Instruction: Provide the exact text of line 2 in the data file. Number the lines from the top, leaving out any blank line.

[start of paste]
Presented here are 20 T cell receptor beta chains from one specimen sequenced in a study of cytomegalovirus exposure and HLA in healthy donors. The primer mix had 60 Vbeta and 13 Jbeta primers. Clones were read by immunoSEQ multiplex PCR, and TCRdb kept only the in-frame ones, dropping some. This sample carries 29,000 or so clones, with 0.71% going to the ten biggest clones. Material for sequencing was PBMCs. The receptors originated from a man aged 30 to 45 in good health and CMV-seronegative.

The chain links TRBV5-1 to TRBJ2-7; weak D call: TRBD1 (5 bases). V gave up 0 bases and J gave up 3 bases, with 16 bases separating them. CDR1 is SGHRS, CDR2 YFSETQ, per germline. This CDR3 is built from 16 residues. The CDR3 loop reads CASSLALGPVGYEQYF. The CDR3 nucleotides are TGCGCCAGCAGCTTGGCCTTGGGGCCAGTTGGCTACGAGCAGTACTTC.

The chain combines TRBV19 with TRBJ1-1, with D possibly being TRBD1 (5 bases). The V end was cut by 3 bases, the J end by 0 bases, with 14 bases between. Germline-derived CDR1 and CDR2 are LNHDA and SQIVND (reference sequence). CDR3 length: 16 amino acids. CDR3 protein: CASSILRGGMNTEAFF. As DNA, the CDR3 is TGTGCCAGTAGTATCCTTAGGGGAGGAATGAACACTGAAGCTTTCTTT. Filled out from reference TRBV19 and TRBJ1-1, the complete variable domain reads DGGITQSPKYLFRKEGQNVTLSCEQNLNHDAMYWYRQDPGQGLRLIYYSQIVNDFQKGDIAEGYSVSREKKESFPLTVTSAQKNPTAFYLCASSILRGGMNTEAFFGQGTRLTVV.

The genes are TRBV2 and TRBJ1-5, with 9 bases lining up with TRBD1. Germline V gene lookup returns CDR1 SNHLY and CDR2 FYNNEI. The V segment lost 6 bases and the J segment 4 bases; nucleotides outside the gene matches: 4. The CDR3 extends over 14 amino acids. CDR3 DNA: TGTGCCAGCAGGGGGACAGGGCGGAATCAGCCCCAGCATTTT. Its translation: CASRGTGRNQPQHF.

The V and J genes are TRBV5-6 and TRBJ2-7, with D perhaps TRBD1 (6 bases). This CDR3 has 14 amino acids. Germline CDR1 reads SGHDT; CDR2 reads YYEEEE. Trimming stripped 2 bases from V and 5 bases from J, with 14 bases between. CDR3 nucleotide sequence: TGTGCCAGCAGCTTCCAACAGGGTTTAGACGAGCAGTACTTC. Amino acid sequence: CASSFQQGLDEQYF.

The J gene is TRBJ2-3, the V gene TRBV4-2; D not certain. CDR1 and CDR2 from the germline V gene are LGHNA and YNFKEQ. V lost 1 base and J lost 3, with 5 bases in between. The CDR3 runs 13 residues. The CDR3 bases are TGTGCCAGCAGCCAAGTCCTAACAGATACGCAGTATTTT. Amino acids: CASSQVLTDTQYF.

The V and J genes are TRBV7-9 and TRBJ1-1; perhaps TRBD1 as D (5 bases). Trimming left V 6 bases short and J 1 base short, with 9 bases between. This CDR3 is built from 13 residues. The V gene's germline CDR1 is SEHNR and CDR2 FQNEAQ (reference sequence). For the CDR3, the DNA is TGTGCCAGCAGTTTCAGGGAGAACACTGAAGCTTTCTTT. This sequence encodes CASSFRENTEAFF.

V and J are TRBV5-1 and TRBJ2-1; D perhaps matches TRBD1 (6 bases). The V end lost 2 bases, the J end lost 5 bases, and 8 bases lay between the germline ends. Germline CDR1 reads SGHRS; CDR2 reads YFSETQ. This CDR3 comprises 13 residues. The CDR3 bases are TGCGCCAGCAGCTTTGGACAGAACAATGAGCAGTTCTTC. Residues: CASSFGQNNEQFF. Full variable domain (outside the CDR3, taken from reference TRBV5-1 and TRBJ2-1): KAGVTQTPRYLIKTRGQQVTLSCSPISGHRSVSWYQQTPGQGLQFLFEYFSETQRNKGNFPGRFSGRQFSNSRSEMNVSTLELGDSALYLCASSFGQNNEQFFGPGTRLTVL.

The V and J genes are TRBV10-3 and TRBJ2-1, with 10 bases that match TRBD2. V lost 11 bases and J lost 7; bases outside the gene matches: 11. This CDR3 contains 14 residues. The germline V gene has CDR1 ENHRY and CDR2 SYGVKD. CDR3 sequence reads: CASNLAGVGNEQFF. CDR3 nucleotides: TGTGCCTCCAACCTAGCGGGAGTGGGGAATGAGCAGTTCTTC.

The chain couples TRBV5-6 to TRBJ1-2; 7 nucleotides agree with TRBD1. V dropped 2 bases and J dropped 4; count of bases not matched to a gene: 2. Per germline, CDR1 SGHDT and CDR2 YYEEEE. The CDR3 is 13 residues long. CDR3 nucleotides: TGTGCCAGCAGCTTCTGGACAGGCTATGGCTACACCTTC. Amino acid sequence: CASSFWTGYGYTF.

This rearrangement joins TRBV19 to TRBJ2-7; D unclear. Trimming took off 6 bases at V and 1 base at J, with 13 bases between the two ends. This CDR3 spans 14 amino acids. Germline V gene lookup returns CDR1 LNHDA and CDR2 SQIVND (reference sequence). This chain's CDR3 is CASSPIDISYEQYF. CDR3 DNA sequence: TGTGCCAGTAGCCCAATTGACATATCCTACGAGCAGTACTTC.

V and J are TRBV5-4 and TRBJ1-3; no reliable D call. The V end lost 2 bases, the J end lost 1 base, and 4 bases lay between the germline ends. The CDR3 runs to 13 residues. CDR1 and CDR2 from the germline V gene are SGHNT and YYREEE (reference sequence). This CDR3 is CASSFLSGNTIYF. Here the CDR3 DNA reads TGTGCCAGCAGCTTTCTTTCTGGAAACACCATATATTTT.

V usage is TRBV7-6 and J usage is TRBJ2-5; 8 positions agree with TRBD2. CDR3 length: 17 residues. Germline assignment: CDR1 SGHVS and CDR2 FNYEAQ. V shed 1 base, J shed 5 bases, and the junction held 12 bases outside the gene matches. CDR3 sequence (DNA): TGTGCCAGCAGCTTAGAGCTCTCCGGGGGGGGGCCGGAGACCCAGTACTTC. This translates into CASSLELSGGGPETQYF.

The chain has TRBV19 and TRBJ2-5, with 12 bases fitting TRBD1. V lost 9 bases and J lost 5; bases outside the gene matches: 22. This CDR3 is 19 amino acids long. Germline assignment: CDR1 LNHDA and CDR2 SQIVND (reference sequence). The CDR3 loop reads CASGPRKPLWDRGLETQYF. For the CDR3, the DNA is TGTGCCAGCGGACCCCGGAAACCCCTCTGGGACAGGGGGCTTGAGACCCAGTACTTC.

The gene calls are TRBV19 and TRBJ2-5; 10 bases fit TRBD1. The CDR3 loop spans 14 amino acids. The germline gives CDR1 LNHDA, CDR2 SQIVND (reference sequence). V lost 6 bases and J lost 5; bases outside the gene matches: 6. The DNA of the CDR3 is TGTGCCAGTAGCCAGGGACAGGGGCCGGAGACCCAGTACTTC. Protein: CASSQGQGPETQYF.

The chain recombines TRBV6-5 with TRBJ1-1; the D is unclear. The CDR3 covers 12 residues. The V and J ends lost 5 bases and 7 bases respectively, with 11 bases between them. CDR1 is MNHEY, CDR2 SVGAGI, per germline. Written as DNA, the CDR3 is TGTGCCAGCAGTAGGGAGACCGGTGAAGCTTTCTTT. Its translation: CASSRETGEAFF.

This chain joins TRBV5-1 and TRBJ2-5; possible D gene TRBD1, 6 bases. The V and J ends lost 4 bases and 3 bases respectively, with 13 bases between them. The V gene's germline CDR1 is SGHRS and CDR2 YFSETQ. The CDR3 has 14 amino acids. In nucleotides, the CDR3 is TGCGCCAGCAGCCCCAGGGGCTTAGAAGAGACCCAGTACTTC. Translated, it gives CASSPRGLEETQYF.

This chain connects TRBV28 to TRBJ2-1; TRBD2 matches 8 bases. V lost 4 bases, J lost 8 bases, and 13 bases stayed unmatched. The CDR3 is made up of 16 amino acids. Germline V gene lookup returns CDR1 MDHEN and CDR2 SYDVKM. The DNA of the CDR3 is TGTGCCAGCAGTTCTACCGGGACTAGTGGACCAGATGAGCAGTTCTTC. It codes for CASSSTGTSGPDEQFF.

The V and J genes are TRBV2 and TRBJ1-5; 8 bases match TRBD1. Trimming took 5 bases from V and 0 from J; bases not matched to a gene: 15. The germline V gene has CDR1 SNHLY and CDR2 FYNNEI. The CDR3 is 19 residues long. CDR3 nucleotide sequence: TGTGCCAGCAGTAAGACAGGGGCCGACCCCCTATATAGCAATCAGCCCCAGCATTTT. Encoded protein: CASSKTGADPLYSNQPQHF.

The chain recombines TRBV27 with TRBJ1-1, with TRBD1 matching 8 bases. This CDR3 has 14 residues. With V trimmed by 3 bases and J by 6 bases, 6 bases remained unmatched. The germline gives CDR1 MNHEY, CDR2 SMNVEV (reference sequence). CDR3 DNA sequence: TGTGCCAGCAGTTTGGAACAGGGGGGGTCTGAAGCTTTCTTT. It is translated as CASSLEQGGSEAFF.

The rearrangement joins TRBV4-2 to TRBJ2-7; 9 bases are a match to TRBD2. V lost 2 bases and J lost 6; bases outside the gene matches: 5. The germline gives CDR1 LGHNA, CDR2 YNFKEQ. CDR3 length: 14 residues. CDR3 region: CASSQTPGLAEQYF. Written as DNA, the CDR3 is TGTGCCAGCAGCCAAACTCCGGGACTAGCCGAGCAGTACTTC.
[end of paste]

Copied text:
The chain links TRBV5-1 to TRBJ2-7; weak D call: TRBD1 (5 bases). V gave up 0 bases and J gave up 3 bases, with 16 bases separating them. CDR1 is SGHRS, CDR2 YFSETQ, per germline. This CDR3 is built from 16 residues. The CDR3 loop reads CASSLALGPVGYEQYF. The CDR3 nucleotides are TGCGCCAGCAGCTTGGCCTTGGGGCCAGTTGGCTACGAGCAGTACTTC.